Creative Writing High School 2015

Creative Writing High School 2015-47
The Macondo Workshop itself, conceived in 1995, is the brainchild of Sandra Cisneros, whose goal was to create an environment more welcoming and nurturing than she herself had experienced as an MFA student.Hosted today by the Guadalupe Cultural Arts Center in San Antonio, Texas, the workshop attracts a primarily but not exclusively Latina/o audience of writers.

The writer listens quietly, making notes or not, until everyone has read.

(It’s important for respondents not to omit words just because an earlier respondent read them aloud; the writer learns a great deal from hearing how often particular choices resonated with listeners.) When everyone is done, the writer simply thanks the class.

In my experience, such students have most often, though not always, been white men, who seem to feel more comfortable holding forth for extended periods, occupying air-time, delivering mini-lectures.

This can function to silence students with less privileged academic preparations, less confidence, or both, who are often students of color, female students, and/or students from the working class or poverty. It focuses our attention, not on the clever critic, but on the text and on what’s working.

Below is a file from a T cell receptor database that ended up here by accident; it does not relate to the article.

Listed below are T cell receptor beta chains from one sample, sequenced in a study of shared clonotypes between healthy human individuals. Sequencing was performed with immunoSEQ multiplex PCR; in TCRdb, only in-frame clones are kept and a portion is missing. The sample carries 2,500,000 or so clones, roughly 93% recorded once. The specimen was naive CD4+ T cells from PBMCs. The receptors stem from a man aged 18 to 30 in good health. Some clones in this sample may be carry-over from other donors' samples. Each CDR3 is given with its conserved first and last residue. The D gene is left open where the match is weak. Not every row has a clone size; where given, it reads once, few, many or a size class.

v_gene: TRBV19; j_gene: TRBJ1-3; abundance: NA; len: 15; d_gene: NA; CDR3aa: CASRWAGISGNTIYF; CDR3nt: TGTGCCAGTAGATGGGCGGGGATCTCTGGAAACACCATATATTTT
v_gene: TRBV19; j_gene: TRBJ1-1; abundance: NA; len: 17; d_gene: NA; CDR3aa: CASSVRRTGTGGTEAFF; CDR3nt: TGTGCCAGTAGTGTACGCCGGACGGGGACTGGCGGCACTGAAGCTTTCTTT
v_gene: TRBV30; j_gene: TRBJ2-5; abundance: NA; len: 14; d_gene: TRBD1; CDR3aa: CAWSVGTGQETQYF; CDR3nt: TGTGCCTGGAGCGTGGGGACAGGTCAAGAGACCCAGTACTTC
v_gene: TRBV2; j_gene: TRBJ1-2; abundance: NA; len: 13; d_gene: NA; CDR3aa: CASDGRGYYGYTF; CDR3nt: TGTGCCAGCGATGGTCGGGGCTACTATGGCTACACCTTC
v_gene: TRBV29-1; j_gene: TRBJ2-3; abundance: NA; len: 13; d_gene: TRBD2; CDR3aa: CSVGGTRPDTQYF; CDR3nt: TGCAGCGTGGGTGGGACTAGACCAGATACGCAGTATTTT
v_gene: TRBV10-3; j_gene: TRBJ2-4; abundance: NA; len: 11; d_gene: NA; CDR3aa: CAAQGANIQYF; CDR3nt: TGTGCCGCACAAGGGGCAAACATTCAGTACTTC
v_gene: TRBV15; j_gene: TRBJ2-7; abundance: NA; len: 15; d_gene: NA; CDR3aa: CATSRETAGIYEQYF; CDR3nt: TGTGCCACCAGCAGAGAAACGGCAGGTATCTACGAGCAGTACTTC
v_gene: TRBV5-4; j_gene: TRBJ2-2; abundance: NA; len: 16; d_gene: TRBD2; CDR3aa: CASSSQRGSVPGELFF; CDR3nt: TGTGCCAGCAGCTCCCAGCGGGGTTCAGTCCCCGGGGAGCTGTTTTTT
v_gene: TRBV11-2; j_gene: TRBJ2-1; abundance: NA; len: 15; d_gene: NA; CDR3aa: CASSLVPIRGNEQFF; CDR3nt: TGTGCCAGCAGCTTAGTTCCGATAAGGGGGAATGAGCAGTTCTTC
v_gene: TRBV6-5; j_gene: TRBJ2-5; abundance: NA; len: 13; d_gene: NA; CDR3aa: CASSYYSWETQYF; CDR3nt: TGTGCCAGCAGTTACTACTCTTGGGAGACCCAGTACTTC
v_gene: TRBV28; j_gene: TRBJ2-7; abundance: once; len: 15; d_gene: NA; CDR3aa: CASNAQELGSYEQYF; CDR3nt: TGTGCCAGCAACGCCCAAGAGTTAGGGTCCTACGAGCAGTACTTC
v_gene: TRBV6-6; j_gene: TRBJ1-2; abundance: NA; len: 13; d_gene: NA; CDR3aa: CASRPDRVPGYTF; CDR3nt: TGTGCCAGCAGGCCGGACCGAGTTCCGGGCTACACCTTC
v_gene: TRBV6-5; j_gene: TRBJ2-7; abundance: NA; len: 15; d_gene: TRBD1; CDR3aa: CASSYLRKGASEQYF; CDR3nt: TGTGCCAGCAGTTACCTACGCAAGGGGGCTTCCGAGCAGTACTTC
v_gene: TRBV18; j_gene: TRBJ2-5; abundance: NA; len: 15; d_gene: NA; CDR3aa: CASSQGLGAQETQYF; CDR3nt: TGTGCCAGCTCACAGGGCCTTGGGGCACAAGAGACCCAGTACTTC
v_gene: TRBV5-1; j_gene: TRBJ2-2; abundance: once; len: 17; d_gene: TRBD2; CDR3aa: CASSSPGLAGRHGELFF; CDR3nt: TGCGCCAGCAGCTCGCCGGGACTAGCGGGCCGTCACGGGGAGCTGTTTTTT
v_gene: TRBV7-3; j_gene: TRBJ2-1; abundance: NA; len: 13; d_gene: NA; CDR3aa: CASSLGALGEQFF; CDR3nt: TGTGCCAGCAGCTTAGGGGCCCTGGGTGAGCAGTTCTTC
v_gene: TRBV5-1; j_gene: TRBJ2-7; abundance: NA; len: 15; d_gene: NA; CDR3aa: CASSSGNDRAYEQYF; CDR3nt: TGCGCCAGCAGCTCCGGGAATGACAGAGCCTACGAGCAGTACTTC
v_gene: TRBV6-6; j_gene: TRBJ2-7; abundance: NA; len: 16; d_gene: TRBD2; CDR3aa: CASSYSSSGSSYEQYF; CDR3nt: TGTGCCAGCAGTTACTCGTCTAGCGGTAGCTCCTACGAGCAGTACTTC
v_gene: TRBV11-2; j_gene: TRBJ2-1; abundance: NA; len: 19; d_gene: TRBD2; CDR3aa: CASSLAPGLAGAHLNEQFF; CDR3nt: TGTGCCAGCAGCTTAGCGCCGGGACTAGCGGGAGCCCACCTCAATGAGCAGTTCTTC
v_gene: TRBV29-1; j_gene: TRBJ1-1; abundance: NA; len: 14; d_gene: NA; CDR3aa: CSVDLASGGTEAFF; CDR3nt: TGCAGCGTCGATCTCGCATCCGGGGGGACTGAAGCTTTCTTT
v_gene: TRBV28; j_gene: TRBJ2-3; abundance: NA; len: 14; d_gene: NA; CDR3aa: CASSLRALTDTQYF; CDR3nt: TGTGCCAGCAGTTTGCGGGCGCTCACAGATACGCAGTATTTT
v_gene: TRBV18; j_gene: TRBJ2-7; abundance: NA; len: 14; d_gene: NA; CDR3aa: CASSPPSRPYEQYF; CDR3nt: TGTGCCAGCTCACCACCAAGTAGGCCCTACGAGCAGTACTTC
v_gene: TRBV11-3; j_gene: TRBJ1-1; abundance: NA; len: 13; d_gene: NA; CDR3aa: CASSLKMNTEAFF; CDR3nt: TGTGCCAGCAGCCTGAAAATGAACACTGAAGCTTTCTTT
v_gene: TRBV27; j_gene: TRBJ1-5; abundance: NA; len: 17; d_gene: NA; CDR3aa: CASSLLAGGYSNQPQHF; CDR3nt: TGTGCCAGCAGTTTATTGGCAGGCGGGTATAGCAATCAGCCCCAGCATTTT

The reading of the lists is often surprisingly beautiful, like a strange, echoing poem, and pointing functions as a respectful, non-intrusive way to build trust and rapport early in the course.

More importantly, it democratizes the feedback experience in a radical way, cutting past acquired vocabularies and concepts, throwing respondents back on their instincts and ears.

It builds respect for all the writers in the room, laying a positive groundwork for the traditional workshop-method critiques that will follow.

Yet I write with hesitation, knowing full well that having survived within the academy for so long means that I have surely and unconsciously imbibed many of its white-normative assumptions, no matter how critically resistant I try to be.

Multicultural educators have been telling us for decades now that the “add one and stir” approach to diversity is insufficient: mixing in a couple of writers of color, a couple of women writers, and/or a couple of queer writers keeps them at the periphery.

Revising our pedagogy to welcome all our students and nurture everyone’s talent means continuing to ask ourselves foundational questions.


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